Putting spotlight on dark streets

Hamilton Hill residents plan to protest area's burned-out streetlights

LAUREN STANFORTH Staff Writer
Section: Capital Region,  Page: D1

Date: Wednesday, April 2, 2008

SCHENECTADY - There are dark corners in the city that once lit the world.


A nonprofit group representing Hamilton Hill residents plans to protest Thursday night about burned-out streetlights throughout the neighborhood. "You feel like you're held hostage and no one should feel that way," said Rosetta Secor, a Paige Street resident who said the darkness encourages gang and drug activity.


Secor said she's afraid to walk to the corner store at night. People who get mugged can't identify their assailants because of the darkness, she said.


The Association of Community Organizations for Reform Now, Schenectady chapter, is organizing a walk with flashlights and candles starting at Mumford and Van Voast streets at 8 p.m. Thursday.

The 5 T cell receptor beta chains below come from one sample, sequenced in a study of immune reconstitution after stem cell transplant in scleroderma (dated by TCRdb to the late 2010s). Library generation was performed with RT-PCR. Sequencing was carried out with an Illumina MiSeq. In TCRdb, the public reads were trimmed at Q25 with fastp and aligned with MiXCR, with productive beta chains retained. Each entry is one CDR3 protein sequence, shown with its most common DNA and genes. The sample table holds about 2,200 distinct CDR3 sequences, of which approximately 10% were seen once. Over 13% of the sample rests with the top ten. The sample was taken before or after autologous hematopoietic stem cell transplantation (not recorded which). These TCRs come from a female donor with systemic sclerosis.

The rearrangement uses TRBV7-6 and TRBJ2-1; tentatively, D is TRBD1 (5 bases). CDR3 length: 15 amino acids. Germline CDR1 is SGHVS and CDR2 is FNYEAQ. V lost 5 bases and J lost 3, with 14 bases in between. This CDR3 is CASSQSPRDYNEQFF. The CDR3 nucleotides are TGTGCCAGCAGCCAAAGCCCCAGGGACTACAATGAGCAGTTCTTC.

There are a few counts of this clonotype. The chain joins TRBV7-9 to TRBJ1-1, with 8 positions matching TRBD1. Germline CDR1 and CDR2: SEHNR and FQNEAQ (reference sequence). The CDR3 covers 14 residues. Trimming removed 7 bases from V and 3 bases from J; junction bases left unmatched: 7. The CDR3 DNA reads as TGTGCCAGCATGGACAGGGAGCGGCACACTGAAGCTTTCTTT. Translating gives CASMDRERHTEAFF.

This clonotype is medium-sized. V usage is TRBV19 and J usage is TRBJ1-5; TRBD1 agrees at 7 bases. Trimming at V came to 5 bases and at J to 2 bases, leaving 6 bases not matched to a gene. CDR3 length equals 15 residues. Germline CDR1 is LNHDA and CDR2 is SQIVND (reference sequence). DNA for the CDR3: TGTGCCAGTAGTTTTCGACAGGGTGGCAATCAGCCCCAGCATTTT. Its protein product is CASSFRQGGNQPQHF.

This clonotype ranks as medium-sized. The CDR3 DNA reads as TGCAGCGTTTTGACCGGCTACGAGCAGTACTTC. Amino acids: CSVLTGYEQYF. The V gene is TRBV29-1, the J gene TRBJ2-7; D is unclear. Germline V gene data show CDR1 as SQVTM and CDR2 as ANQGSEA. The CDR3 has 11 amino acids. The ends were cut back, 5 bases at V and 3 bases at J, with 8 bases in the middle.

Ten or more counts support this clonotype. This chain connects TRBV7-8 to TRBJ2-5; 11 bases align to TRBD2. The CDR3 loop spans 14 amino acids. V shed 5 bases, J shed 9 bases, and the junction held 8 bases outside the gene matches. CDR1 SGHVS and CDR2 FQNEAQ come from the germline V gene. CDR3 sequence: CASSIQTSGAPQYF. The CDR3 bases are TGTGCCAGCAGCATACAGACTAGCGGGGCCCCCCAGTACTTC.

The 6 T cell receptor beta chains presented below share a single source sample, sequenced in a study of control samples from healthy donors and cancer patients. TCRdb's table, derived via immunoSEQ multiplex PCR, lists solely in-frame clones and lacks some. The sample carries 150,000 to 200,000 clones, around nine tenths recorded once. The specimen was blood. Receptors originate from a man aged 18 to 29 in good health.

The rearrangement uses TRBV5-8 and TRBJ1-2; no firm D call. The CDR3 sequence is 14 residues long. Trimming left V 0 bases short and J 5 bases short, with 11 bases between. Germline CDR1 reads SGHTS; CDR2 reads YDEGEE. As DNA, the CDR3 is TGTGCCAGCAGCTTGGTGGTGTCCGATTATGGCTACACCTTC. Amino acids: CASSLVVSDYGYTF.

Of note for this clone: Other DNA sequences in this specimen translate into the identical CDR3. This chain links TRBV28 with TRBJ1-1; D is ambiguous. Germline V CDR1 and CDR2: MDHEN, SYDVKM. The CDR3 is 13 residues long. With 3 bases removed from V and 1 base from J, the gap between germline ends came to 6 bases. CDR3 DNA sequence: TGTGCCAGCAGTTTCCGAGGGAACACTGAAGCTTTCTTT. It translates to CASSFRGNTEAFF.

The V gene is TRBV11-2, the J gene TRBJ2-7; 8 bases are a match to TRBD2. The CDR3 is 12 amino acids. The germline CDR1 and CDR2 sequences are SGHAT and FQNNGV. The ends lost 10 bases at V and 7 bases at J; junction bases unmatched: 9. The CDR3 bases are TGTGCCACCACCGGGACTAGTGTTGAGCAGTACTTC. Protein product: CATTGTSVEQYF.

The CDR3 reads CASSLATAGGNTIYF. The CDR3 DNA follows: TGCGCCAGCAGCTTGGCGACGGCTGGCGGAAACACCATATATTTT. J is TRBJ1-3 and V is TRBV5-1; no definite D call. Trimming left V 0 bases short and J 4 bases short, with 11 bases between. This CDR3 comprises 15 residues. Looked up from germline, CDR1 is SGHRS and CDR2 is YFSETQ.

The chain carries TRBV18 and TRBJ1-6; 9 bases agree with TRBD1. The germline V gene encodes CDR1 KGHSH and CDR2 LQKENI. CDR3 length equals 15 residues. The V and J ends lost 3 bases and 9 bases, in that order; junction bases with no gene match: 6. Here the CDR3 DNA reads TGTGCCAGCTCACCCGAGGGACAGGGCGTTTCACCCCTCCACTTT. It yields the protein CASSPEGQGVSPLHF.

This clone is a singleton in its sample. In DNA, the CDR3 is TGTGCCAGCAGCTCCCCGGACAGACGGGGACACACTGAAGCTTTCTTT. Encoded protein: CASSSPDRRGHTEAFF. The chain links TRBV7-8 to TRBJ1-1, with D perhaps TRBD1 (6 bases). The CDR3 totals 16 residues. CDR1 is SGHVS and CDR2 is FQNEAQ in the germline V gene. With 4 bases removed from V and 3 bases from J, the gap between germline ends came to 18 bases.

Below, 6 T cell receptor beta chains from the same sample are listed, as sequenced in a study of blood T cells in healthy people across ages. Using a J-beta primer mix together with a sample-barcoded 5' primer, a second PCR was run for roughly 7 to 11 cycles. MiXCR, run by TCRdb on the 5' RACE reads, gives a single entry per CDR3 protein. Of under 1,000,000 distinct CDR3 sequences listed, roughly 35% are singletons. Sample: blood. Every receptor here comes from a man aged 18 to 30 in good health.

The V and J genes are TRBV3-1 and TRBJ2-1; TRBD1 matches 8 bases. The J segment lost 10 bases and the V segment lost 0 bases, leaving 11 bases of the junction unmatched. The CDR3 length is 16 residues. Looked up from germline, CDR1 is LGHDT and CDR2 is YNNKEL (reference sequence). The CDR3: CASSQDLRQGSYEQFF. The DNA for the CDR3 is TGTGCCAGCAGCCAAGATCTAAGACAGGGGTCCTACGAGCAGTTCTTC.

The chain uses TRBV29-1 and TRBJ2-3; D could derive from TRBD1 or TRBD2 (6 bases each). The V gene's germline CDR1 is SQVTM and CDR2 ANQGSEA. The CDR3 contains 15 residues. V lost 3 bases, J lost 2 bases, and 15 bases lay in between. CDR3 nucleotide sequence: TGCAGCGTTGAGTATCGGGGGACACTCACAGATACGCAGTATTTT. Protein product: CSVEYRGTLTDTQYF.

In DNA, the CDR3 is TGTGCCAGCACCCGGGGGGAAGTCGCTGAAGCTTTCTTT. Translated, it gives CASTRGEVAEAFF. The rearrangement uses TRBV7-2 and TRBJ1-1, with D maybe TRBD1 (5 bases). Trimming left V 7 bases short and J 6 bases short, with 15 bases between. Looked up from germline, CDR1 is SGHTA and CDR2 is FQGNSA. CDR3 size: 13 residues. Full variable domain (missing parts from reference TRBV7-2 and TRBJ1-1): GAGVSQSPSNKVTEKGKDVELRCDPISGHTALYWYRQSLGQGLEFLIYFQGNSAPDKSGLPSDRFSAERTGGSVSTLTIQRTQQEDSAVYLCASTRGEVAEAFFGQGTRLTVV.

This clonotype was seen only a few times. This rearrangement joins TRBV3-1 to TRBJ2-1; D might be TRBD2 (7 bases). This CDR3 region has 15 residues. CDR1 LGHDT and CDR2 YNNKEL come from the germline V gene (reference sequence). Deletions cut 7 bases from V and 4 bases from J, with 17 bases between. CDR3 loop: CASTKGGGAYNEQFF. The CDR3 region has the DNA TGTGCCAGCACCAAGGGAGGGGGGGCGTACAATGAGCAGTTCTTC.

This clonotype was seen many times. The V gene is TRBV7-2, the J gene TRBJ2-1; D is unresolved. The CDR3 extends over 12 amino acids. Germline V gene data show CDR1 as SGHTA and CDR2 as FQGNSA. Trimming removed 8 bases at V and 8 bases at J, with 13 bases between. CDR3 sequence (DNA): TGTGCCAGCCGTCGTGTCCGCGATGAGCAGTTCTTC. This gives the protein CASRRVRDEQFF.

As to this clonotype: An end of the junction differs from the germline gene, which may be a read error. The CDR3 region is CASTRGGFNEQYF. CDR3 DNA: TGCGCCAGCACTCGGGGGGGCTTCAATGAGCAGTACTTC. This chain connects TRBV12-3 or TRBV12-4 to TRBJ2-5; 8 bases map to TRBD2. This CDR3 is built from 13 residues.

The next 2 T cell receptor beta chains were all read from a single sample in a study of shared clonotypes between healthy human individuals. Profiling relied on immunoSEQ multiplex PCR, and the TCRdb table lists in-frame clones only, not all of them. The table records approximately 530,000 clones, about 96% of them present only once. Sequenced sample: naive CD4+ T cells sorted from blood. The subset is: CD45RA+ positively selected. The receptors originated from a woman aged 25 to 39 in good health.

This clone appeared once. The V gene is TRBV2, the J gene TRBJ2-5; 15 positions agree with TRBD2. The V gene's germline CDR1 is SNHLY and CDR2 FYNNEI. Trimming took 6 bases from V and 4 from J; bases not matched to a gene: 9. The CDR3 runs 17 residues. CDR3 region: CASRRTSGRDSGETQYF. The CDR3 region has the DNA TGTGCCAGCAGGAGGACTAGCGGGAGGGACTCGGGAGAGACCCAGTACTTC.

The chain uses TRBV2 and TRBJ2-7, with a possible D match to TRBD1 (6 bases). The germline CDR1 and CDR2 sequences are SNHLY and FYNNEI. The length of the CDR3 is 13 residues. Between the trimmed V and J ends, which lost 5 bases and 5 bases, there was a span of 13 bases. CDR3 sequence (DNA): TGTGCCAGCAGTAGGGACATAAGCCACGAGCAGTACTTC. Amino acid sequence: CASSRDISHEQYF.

Harold Miller, organizer for Schenectady's ACORN chapter, said he sent letters about the problem to the city's supervisor of signal control, John Coluccio, and Mayor Brian U. Stratton's office, and has received no response.


But Schenectady Director of Operations Sharon Jordan said it's National Grid's job to replace streetlight bulbs. The poles are owned by National Grid and it takes complaints about lights.


"What has to happen is if you see a light out you have to know the pole number and the street and you can call it in and it will be fixed," Jordan said. She said the city will forward complaints from residents to National Grid.


National Grid spokesman Patrick Stella said it usually takes two to five days to replace a light bulb after a complaint comes in, longer if the pole is malfunctioning.


Miller said residents have been confused about how to report burned-out bulbs because they believed they should contact the city's Bureau of Signal Control. Many of those calls have not been returned, Miller said. Coluccio couldn't be reached for comment Tuesday.


The Thursday protest is targeting dark areas at Paige and Van Voast streets, Schenectady Street near Strong Street, and Steuben Street between Duane and Lincoln avenues.


ACORN said it also wants additional lighting in those areas. Stella said the city would have to formally request more lights from National Grid.








Lauren Stanforth can be reached at 454-5697 or by e-mail at lstanforth@timesunion.com.